CHARLES MORGAN, Gravesend. Makes wife Katharine sole executrix. Leaves to son Charles the lot or Plantations recorded to him in the Towne Books of Gravesend. To my other three sons, Thomas, John, and Daniel, the land and Plantation I now live on, and the barn that was formerly Slynihah Loras. His wife is to have the use of the said premises, “to dwell in soe long as shee shall keepe herself a widow. All this is my mynde and will soe to be.” Mentions daughters Mary, Rachel, and Susannah. Dated “Thirteenth day of 7th month 1668.” Witness Wm. Goulding, Sam’l Spicer. Proved Oct. 7, 1668. Inventory mentions a very large number of articles of domestic use, and 6 acres of wheat, 5 acres Corn, 4 acres Oats, 2 acres Rye, 7 acres Peas. LIBER 1-2, page...

Biographical Sketch of Daniel Morgan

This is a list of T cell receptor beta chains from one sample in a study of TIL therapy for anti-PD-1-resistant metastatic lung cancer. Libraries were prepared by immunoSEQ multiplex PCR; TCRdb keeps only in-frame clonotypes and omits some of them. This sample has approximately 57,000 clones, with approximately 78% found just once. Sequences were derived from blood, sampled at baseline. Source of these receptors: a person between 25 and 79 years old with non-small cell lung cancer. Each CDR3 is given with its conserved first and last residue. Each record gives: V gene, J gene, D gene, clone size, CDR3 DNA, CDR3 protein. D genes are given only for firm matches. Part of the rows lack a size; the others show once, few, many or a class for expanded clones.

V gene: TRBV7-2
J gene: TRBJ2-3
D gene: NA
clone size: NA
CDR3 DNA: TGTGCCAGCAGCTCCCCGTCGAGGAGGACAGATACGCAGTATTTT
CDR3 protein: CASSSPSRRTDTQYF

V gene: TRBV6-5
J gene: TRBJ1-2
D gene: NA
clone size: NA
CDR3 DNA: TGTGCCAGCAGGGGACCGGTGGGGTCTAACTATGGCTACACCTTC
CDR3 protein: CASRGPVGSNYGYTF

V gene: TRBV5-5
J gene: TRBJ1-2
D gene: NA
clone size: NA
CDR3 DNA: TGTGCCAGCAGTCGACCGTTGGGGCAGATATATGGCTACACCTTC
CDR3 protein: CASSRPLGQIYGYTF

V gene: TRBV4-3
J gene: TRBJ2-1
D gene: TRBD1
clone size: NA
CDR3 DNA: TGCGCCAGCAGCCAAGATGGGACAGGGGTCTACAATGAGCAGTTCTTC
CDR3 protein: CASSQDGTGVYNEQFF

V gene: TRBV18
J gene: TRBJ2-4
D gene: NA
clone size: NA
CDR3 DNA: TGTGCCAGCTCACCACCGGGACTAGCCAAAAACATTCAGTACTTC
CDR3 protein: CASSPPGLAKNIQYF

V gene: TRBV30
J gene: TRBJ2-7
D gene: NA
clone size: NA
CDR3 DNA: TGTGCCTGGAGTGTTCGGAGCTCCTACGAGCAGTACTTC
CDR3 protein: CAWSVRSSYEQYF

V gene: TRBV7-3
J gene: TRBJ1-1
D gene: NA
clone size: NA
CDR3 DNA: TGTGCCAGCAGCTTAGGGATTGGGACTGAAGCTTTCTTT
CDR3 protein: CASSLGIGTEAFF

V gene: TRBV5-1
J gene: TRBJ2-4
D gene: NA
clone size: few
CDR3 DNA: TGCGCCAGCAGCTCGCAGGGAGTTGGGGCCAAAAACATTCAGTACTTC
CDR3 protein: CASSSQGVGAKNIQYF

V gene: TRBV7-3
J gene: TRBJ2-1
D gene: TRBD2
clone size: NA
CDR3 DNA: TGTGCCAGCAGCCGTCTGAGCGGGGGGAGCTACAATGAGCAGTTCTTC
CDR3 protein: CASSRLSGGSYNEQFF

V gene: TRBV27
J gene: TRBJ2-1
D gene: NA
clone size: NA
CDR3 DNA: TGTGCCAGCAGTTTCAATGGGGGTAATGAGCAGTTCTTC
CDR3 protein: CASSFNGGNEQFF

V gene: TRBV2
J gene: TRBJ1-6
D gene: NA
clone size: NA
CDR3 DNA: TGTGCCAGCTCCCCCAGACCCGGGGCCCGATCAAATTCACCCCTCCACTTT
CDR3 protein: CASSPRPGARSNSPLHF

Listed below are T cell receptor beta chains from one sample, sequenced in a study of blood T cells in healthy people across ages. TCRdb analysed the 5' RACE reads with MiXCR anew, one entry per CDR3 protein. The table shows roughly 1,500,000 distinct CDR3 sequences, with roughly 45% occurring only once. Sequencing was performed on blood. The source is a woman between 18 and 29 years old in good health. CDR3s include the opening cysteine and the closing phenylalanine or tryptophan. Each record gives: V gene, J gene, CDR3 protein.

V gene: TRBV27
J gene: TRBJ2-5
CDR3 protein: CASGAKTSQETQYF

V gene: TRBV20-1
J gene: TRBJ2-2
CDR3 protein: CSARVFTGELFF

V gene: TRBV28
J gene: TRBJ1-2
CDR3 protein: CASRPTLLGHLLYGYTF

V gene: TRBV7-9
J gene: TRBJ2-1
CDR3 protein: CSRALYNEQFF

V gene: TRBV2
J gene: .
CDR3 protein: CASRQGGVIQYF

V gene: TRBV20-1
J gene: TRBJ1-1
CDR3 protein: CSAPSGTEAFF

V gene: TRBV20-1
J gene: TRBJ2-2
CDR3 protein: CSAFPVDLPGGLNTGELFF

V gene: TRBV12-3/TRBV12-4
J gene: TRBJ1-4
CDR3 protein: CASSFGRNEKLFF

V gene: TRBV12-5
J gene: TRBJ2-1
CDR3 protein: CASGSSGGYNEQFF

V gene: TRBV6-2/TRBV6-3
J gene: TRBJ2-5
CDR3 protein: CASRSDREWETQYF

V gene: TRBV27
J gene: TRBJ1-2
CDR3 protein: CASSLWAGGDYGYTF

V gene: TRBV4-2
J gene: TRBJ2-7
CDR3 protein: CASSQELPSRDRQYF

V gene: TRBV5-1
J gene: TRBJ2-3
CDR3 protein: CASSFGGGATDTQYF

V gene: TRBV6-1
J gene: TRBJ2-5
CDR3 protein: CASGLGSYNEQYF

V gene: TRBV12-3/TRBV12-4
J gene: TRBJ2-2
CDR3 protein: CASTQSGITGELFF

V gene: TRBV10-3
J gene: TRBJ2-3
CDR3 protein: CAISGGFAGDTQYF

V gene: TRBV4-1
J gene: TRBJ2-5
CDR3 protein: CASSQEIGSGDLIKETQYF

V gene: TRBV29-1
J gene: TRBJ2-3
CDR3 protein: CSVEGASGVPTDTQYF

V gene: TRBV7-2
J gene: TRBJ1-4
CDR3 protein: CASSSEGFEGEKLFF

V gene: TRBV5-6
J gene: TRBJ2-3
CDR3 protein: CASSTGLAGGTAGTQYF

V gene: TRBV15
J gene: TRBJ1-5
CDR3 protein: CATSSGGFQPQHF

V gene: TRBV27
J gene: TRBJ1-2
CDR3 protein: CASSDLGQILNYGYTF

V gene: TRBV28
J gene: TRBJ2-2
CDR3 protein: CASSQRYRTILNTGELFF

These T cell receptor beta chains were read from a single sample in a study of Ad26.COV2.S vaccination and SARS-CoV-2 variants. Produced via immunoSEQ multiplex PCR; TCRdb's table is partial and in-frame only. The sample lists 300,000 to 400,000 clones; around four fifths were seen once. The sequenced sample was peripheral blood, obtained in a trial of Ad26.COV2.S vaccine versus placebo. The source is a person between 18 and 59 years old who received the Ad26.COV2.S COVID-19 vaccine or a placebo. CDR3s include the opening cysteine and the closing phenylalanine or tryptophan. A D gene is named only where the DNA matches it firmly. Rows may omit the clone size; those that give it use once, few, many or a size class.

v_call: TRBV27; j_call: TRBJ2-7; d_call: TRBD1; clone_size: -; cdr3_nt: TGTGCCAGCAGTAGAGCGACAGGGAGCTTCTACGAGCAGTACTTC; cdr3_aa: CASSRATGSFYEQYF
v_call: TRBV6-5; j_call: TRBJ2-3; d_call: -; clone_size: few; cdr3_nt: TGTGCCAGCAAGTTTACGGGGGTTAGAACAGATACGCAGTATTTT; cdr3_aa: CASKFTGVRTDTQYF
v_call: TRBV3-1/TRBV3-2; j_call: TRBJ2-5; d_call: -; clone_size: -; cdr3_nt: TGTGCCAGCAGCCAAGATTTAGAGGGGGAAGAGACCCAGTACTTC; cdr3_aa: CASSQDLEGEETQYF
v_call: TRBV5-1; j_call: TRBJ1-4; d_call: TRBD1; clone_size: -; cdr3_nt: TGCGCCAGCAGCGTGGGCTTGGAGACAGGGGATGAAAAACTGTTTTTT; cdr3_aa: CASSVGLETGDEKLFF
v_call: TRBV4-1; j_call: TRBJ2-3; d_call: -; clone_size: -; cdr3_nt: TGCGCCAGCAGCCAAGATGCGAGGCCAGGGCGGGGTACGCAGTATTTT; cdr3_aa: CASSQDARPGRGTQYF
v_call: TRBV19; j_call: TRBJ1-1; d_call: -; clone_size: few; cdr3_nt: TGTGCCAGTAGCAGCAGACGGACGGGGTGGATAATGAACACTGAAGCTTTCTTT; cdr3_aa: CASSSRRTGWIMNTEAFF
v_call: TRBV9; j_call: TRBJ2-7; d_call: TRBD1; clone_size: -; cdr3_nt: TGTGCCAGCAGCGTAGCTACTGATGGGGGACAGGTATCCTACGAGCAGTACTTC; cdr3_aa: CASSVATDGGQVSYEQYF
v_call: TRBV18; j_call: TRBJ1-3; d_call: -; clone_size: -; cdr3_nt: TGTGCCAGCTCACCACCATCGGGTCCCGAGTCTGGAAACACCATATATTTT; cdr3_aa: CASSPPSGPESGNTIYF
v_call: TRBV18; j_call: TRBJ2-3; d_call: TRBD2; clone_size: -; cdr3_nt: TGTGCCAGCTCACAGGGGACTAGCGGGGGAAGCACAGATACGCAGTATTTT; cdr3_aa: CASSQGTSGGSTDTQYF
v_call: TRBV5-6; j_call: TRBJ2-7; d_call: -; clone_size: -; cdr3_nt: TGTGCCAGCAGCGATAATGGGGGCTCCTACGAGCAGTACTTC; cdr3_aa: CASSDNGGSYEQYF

DANIEL MORGAN was born December 23, 1796, in Chatham County, N. C. His parents were William and Milla (Brewer) Morgan, both natives of the same State. They both died of a fever the same day in 1804. They are buried on Hall River, N. C. Our subject came to Christian County, Ky., in 1805, with his grandfather and uncle-Nathaniel and George Brewer. Daniel is one of the two oldest men in this part of the county, James Wilke being the other. Father Morgan had five brothers. These brothers never lived together after the death of their father, and so far as known, he is the only brother living. He was the second child, and started without means. He now owns 500 acres of land, which he has divided among his children. He was married to Abarilla Martin, of this county, November 18, 1817. She died in 1847. She was a member of the Baptist Church. In 1848, he married Rebecca Tucker, of this county. She died in 1860. She was a member of the Baptist Church. She left four children, viz.: William D., James A., Nannie E. and Mary E., all of whom are living. Nannie E. is the wife of Samuel Cowan. Their children are Samuel F. and William D. In 1862 he married Susan Leveritt, of this county, but a native of South Carolina. She died in 1872, aged fifty-seven years. She also was a member of the Baptist Church. Father Morgan has been a member of the Baptist Church the past fifty years, and a Deacon in that church nearly forty...